Call it a Hail Mary effort.
With piracy accounting for 25% of Italy’s music market, the country’s recording industry copyright society has stepped up efforts to collect royalties from businesses and public establishments — including some 30,000 churches and other religious institutions.
The SCE and Italy’s Catholic Bishop’s Conference have inked an agreement whereby Italo parishes will shell out a $114 yearly fee for performing rights, enabling clergy to legally crank up the music during public occasions on church grounds, regardless of whether the event is for profit or not.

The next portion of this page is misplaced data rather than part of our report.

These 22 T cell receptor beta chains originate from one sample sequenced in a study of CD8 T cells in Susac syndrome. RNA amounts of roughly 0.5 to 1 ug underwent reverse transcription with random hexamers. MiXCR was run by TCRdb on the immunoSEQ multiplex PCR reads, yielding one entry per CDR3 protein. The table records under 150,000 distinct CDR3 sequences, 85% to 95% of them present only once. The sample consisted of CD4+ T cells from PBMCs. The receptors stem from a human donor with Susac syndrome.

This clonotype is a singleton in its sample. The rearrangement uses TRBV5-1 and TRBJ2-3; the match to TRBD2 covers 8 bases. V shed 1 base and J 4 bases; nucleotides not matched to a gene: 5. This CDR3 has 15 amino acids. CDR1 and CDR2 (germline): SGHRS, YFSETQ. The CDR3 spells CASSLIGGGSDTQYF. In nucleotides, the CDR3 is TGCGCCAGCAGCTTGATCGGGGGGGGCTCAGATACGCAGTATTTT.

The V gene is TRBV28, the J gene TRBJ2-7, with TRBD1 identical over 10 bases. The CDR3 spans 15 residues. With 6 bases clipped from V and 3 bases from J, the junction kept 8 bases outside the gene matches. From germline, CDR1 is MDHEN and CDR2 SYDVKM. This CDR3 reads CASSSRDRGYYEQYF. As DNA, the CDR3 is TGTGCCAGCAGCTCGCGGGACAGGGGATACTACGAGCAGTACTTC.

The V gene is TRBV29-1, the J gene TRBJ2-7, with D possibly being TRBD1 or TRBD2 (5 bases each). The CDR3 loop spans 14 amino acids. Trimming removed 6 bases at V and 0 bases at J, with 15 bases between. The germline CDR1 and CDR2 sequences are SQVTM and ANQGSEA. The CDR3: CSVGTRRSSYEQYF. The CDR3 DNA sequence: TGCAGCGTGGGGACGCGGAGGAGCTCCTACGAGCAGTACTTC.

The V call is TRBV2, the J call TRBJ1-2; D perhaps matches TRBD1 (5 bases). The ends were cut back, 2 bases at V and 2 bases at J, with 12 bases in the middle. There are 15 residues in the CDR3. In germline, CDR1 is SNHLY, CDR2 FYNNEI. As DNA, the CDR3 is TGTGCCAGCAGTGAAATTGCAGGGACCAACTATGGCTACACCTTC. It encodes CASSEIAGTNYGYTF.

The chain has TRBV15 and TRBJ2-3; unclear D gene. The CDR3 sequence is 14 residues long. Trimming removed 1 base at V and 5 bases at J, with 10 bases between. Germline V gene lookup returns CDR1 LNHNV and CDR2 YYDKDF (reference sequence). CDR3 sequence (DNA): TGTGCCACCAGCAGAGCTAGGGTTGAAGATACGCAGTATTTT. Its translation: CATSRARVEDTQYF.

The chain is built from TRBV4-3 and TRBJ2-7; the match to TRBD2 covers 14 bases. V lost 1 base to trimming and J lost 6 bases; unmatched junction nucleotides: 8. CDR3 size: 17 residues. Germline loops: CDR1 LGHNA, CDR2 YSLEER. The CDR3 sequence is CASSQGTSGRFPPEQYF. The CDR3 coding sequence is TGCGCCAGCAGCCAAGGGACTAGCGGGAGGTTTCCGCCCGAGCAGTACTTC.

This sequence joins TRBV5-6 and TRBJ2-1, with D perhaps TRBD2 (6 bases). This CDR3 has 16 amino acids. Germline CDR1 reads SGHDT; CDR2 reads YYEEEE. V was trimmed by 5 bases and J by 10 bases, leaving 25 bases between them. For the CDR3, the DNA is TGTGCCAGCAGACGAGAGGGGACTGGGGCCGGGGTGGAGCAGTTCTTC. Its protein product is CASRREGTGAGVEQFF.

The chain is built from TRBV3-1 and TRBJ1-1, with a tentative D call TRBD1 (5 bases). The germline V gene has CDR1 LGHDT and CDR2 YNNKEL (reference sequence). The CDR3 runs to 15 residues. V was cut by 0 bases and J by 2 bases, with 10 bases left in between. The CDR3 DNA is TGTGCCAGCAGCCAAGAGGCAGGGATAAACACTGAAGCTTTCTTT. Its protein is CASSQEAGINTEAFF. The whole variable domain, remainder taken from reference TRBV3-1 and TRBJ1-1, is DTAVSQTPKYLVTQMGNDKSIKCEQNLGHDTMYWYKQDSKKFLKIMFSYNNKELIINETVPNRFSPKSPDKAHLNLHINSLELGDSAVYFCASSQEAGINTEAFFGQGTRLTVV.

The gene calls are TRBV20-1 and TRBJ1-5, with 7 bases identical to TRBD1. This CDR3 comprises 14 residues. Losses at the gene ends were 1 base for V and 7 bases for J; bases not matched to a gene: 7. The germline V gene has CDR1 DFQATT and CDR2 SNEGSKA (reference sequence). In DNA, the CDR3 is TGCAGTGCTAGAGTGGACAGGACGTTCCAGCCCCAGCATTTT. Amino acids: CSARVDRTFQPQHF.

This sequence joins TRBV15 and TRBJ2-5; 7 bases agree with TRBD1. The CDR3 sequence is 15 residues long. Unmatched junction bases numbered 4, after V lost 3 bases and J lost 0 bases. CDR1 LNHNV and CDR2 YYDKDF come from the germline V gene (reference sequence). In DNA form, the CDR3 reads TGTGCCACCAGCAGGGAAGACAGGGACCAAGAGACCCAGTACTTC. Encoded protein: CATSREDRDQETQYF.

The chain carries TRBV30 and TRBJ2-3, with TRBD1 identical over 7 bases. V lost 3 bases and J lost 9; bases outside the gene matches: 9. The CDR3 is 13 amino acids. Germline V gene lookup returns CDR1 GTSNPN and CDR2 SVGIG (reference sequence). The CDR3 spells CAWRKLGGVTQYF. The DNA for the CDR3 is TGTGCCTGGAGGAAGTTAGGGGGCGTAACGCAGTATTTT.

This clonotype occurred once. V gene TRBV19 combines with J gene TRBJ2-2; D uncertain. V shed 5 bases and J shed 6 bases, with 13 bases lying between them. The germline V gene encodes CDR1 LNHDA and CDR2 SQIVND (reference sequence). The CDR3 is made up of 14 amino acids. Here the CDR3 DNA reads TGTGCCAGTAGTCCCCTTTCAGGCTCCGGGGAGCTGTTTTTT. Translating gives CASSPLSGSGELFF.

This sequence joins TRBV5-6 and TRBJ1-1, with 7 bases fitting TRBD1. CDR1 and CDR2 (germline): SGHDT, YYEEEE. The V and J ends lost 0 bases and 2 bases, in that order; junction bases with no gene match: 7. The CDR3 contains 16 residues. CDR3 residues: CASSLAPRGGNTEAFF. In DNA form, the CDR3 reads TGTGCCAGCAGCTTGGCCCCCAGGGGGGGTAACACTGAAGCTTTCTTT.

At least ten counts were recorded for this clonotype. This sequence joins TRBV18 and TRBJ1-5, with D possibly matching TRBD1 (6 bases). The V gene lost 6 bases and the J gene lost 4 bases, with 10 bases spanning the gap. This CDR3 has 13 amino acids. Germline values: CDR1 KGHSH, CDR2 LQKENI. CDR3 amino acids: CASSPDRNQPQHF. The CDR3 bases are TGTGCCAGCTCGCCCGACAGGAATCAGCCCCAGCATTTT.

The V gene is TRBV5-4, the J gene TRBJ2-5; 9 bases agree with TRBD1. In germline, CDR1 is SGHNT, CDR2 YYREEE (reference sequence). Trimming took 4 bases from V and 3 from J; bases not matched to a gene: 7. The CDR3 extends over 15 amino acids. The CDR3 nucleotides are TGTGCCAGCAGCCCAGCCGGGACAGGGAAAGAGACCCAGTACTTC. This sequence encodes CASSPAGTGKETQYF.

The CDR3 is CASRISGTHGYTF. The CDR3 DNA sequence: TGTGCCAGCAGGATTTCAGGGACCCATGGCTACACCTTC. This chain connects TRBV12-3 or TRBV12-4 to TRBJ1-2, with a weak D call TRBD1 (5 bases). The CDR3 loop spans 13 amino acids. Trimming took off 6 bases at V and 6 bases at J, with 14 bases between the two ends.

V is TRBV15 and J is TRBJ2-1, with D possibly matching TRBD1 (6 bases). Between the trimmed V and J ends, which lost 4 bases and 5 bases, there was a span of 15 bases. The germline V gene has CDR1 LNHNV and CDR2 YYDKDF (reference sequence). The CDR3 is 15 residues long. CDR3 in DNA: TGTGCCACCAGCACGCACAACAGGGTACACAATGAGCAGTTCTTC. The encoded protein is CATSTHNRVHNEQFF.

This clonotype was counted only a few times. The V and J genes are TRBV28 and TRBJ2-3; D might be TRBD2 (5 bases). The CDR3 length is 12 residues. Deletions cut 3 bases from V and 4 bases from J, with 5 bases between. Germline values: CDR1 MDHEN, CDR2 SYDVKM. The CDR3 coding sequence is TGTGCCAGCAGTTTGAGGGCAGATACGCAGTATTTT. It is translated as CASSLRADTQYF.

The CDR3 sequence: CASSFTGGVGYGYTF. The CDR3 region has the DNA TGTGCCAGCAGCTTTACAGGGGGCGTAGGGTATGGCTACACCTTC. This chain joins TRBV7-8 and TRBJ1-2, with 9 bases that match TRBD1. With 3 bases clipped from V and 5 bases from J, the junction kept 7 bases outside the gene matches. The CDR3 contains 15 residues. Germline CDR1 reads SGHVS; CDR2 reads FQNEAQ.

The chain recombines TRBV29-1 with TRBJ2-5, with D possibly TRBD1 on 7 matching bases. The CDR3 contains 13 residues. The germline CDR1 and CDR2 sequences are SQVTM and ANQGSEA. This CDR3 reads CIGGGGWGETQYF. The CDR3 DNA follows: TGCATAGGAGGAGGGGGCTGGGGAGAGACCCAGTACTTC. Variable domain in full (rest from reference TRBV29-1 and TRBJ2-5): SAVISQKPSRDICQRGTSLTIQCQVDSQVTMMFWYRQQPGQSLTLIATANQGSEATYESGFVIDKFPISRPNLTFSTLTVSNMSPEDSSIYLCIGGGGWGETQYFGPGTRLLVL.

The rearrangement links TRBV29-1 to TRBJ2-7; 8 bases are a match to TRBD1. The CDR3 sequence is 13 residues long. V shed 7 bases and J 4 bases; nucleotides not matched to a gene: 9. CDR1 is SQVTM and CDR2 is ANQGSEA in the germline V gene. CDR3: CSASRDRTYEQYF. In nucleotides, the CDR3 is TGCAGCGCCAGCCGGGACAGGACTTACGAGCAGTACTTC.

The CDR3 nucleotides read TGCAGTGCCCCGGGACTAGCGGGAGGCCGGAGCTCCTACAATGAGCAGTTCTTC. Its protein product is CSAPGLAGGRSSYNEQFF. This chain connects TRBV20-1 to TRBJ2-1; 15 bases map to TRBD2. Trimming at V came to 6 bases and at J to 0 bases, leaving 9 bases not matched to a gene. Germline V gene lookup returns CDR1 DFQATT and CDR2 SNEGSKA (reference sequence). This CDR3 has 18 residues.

The pact — cheekily compared by local press to the 1929 Lateran Treaty that regularized Italo-Vatican relations — applies to recorded music played during fund-raisers such as bingo nights and dances, and even to masses, weddings and first communions.
SCE called the agreement “a key step in the gradual spread of a culture of legality” and praised the bishops for setting a “significant example.”
Earlier this year, the org won a landmark legal action against clothesmaker Benetton affirming its right to collect royalties for music played in its youth-targeted retail chain.
Next on the target list are the country’s countless hair salons and gyms.